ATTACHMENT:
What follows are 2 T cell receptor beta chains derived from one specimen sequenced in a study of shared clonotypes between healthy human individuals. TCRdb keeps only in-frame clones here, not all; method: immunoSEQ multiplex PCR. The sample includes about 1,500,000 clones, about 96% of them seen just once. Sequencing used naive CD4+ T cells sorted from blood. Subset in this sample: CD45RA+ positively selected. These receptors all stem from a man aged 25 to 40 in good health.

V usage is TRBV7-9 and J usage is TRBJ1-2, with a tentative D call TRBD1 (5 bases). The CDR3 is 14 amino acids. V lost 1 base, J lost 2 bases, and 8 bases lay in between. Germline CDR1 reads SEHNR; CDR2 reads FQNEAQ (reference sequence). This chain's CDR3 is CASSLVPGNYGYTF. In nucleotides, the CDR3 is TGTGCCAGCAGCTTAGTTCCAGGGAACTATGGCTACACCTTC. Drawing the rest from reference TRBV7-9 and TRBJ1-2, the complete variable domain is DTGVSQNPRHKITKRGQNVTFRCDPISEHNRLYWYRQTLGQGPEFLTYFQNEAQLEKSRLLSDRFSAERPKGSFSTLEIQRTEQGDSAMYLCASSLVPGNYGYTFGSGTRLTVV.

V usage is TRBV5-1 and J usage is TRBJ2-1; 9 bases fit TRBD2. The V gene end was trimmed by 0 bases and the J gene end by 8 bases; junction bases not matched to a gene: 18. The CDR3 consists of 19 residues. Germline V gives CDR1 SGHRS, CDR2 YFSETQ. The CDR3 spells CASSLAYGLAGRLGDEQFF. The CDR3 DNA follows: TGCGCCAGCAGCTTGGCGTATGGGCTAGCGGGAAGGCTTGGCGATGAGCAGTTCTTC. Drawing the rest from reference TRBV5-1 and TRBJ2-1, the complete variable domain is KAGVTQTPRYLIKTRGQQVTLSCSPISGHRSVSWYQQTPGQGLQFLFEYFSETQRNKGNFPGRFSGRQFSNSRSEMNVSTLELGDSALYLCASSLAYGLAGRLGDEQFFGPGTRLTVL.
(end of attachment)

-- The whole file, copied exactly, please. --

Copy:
What follows are 2 T cell receptor beta chains derived from one specimen sequenced in a study of shared clonotypes between healthy human individuals. TCRdb keeps only in-frame clones here, not all; method: immunoSEQ multiplex PCR. The sample includes about 1,500,000 clones, about 96% of them seen just once. Sequencing used naive CD4+ T cells sorted from blood. Subset in this sample: CD45RA+ positively selected. These receptors all stem from a man aged 25 to 40 in good health.

V usage is TRBV7-9 and J usage is TRBJ1-2, with a tentative D call TRBD1 (5 bases). The CDR3 is 14 amino acids. V lost 1 base, J lost 2 bases, and 8 bases lay in between. Germline CDR1 reads SEHNR; CDR2 reads FQNEAQ (reference sequence). This chain's CDR3 is CASSLVPGNYGYTF. In nucleotides, the CDR3 is TGTGCCAGCAGCTTAGTTCCAGGGAACTATGGCTACACCTTC. Drawing the rest from reference TRBV7-9 and TRBJ1-2, the complete variable domain is DTGVSQNPRHKITKRGQNVTFRCDPISEHNRLYWYRQTLGQGPEFLTYFQNEAQLEKSRLLSDRFSAERPKGSFSTLEIQRTEQGDSAMYLCASSLVPGNYGYTFGSGTRLTVV.

V usage is TRBV5-1 and J usage is TRBJ2-1; 9 bases fit TRBD2. The V gene end was trimmed by 0 bases and the J gene end by 8 bases; junction bases not matched to a gene: 18. The CDR3 consists of 19 residues. Germline V gives CDR1 SGHRS, CDR2 YFSETQ. The CDR3 spells CASSLAYGLAGRLGDEQFF. The CDR3 DNA follows: TGCGCCAGCAGCTTGGCGTATGGGCTAGCGGGAAGGCTTGGCGATGAGCAGTTCTTC. Drawing the rest from reference TRBV5-1 and TRBJ2-1, the complete variable domain is KAGVTQTPRYLIKTRGQQVTLSCSPISGHRSVSWYQQTPGQGLQFLFEYFSETQRNKGNFPGRFSGRQFSNSRSEMNVSTLELGDSALYLCASSLAYGLAGRLGDEQFFGPGTRLTVL.